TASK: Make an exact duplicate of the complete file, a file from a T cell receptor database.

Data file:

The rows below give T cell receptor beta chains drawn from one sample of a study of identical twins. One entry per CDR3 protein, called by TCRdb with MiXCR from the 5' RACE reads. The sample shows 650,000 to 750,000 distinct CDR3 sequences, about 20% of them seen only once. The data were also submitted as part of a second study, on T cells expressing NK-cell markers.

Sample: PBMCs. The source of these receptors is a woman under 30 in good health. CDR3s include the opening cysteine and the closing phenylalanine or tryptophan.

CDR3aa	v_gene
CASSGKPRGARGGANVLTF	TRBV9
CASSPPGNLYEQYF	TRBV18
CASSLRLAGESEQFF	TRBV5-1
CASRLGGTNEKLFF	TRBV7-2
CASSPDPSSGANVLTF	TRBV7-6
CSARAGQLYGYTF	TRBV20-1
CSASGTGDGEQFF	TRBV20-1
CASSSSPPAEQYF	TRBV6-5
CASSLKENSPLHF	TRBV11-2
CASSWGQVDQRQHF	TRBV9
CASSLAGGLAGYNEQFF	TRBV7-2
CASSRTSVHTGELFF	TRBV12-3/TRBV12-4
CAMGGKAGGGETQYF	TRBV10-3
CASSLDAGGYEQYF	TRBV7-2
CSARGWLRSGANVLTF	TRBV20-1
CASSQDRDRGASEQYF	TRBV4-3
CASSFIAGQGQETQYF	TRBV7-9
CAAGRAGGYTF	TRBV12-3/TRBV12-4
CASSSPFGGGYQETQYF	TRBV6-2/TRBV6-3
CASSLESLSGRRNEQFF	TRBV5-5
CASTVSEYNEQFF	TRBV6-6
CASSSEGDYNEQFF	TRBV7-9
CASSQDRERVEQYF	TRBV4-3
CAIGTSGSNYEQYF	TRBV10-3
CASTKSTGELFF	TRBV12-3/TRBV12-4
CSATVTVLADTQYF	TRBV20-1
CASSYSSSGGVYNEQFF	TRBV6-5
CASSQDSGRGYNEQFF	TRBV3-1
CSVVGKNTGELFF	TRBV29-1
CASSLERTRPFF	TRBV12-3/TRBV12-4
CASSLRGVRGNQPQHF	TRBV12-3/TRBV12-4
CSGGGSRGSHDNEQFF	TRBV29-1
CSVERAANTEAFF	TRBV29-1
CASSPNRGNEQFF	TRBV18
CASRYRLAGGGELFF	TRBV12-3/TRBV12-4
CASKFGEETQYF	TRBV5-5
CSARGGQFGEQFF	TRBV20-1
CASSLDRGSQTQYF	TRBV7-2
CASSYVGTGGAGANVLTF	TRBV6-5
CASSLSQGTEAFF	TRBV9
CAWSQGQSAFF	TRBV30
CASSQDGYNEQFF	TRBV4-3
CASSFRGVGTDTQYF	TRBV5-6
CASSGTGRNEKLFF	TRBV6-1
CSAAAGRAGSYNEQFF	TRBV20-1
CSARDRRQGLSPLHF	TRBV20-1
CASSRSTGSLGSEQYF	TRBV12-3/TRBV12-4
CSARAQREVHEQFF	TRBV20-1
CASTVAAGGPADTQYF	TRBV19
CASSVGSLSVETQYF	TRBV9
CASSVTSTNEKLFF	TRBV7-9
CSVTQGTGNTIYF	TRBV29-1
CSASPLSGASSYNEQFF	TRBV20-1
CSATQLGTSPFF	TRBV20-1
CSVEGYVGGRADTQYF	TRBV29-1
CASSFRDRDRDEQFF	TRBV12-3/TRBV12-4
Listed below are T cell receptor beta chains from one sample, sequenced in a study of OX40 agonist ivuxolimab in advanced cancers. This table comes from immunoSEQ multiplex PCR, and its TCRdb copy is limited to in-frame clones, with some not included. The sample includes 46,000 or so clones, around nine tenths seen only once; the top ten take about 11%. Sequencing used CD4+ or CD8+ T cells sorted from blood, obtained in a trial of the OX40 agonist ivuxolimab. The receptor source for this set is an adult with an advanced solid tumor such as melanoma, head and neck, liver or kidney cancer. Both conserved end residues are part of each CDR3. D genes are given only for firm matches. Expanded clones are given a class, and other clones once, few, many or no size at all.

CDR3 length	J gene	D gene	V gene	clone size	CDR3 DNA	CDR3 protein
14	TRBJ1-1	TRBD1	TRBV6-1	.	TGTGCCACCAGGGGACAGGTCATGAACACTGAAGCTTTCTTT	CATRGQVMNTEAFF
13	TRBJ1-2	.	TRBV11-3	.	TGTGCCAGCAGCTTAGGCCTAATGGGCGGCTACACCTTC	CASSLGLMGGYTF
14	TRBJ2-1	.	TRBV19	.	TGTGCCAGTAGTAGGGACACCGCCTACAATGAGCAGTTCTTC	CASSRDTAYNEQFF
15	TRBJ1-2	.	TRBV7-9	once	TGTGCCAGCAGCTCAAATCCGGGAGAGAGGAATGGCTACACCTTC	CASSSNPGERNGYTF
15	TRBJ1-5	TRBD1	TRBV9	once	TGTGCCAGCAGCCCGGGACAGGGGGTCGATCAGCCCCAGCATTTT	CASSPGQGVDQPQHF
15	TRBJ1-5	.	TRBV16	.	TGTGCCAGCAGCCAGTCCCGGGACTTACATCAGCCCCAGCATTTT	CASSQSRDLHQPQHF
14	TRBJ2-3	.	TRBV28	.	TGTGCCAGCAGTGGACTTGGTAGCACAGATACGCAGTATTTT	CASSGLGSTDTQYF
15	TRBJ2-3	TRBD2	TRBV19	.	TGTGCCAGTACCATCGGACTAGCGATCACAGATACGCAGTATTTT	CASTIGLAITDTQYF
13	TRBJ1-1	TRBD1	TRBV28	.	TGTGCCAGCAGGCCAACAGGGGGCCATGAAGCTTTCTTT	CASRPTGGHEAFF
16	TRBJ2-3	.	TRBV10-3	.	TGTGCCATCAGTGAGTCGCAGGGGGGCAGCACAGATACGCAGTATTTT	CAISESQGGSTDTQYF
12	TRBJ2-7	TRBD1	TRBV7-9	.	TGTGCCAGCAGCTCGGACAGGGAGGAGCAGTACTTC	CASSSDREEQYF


The rows below give T cell receptor beta chains drawn from one sample of a study of identical twins. One entry per CDR3 protein, called by TCRdb with MiXCR from the 5' RACE reads. The sample shows 650,000 to 750,000 distinct CDR3 sequences, about 20% of them seen only once. The data were also submitted as part of a second study, on T cells expressing NK-cell markers.

Sample: PBMCs. The source of these receptors is a woman under 30 in good health. CDR3s include the opening cysteine and the closing phenylalanine or tryptophan.

CDR3aa	v_gene
CASSGKPRGARGGANVLTF	TRBV9
CASSPPGNLYEQYF	TRBV18
CASSLRLAGESEQFF	TRBV5-1
CASRLGGTNEKLFF	TRBV7-2
CASSPDPSSGANVLTF	TRBV7-6
CSARAGQLYGYTF	TRBV20-1
CSASGTGDGEQFF	TRBV20-1
CASSSSPPAEQYF	TRBV6-5
CASSLKENSPLHF	TRBV11-2
CASSWGQVDQRQHF	TRBV9
CASSLAGGLAGYNEQFF	TRBV7-2
CASSRTSVHTGELFF	TRBV12-3/TRBV12-4
CAMGGKAGGGETQYF	TRBV10-3
CASSLDAGGYEQYF	TRBV7-2
CSARGWLRSGANVLTF	TRBV20-1
CASSQDRDRGASEQYF	TRBV4-3
CASSFIAGQGQETQYF	TRBV7-9
CAAGRAGGYTF	TRBV12-3/TRBV12-4
CASSSPFGGGYQETQYF	TRBV6-2/TRBV6-3
CASSLESLSGRRNEQFF	TRBV5-5
CASTVSEYNEQFF	TRBV6-6
CASSSEGDYNEQFF	TRBV7-9
CASSQDRERVEQYF	TRBV4-3
CAIGTSGSNYEQYF	TRBV10-3
CASTKSTGELFF	TRBV12-3/TRBV12-4
CSATVTVLADTQYF	TRBV20-1
CASSYSSSGGVYNEQFF	TRBV6-5
CASSQDSGRGYNEQFF	TRBV3-1
CSVVGKNTGELFF	TRBV29-1
CASSLERTRPFF	TRBV12-3/TRBV12-4
CASSLRGVRGNQPQHF	TRBV12-3/TRBV12-4
CSGGGSRGSHDNEQFF	TRBV29-1
CSVERAANTEAFF	TRBV29-1
CASSPNRGNEQFF	TRBV18
CASRYRLAGGGELFF	TRBV12-3/TRBV12-4
CASKFGEETQYF	TRBV5-5
CSARGGQFGEQFF	TRBV20-1
CASSLDRGSQTQYF	TRBV7-2
CASSYVGTGGAGANVLTF	TRBV6-5
CASSLSQGTEAFF	TRBV9
CAWSQGQSAFF	TRBV30
CASSQDGYNEQFF	TRBV4-3
CASSFRGVGTDTQYF	TRBV5-6
CASSGTGRNEKLFF	TRBV6-1
CSAAAGRAGSYNEQFF	TRBV20-1
CSARDRRQGLSPLHF	TRBV20-1
CASSRSTGSLGSEQYF	TRBV12-3/TRBV12-4
CSARAQREVHEQFF	TRBV20-1
CASTVAAGGPADTQYF	TRBV19
CASSVGSLSVETQYF	TRBV9
CASSVTSTNEKLFF	TRBV7-9
CSVTQGTGNTIYF	TRBV29-1
CSASPLSGASSYNEQFF	TRBV20-1
CSATQLGTSPFF	TRBV20-1
CSVEGYVGGRADTQYF	TRBV29-1
CASSFRDRDRDEQFF	TRBV12-3/TRBV12-4
Listed below are T cell receptor beta chains from one sample, sequenced in a study of OX40 agonist ivuxolimab in advanced cancers. This table comes from immunoSEQ multiplex PCR, and its TCRdb copy is limited to in-frame clones, with some not included. The sample includes 46,000 or so clones, around nine tenths seen only once; the top ten take about 11%. Sequencing used CD4+ or CD8+ T cells sorted from blood, obtained in a trial of the OX40 agonist ivuxolimab. The receptor source for this set is an adult with an advanced solid tumor such as melanoma, head and neck, liver or kidney cancer. Both conserved end residues are part of each CDR3. D genes are given only for firm matches. Expanded clones are given a class, and other clones once, few, many or no size at all.

CDR3 length	J gene	D gene	V gene	clone size	CDR3 DNA	CDR3 protein
14	TRBJ1-1	TRBD1	TRBV6-1	.	TGTGCCACCAGGGGACAGGTCATGAACACTGAAGCTTTCTTT	CATRGQVMNTEAFF
13	TRBJ1-2	.	TRBV11-3	.	TGTGCCAGCAGCTTAGGCCTAATGGGCGGCTACACCTTC	CASSLGLMGGYTF
14	TRBJ2-1	.	TRBV19	.	TGTGCCAGTAGTAGGGACACCGCCTACAATGAGCAGTTCTTC	CASSRDTAYNEQFF
15	TRBJ1-2	.	TRBV7-9	once	TGTGCCAGCAGCTCAAATCCGGGAGAGAGGAATGGCTACACCTTC	CASSSNPGERNGYTF
15	TRBJ1-5	TRBD1	TRBV9	once	TGTGCCAGCAGCCCGGGACAGGGGGTCGATCAGCCCCAGCATTTT	CASSPGQGVDQPQHF
15	TRBJ1-5	.	TRBV16	.	TGTGCCAGCAGCCAGTCCCGGGACTTACATCAGCCCCAGCATTTT	CASSQSRDLHQPQHF
14	TRBJ2-3	.	TRBV28	.	TGTGCCAGCAGTGGACTTGGTAGCACAGATACGCAGTATTTT	CASSGLGSTDTQYF
15	TRBJ2-3	TRBD2	TRBV19	.	TGTGCCAGTACCATCGGACTAGCGATCACAGATACGCAGTATTTT	CASTIGLAITDTQYF
13	TRBJ1-1	TRBD1	TRBV28	.	TGTGCCAGCAGGCCAACAGGGGGCCATGAAGCTTTCTTT	CASRPTGGHEAFF
16	TRBJ2-3	.	TRBV10-3	.	TGTGCCATCAGTGAGTCGCAGGGGGGCAGCACAGATACGCAGTATTTT	CAISESQGGSTDTQYF
12	TRBJ2-7	TRBD1	TRBV7-9	.	TGTGCCAGCAGCTCGGACAGGGAGGAGCAGTACTTC	CASSSDREEQYF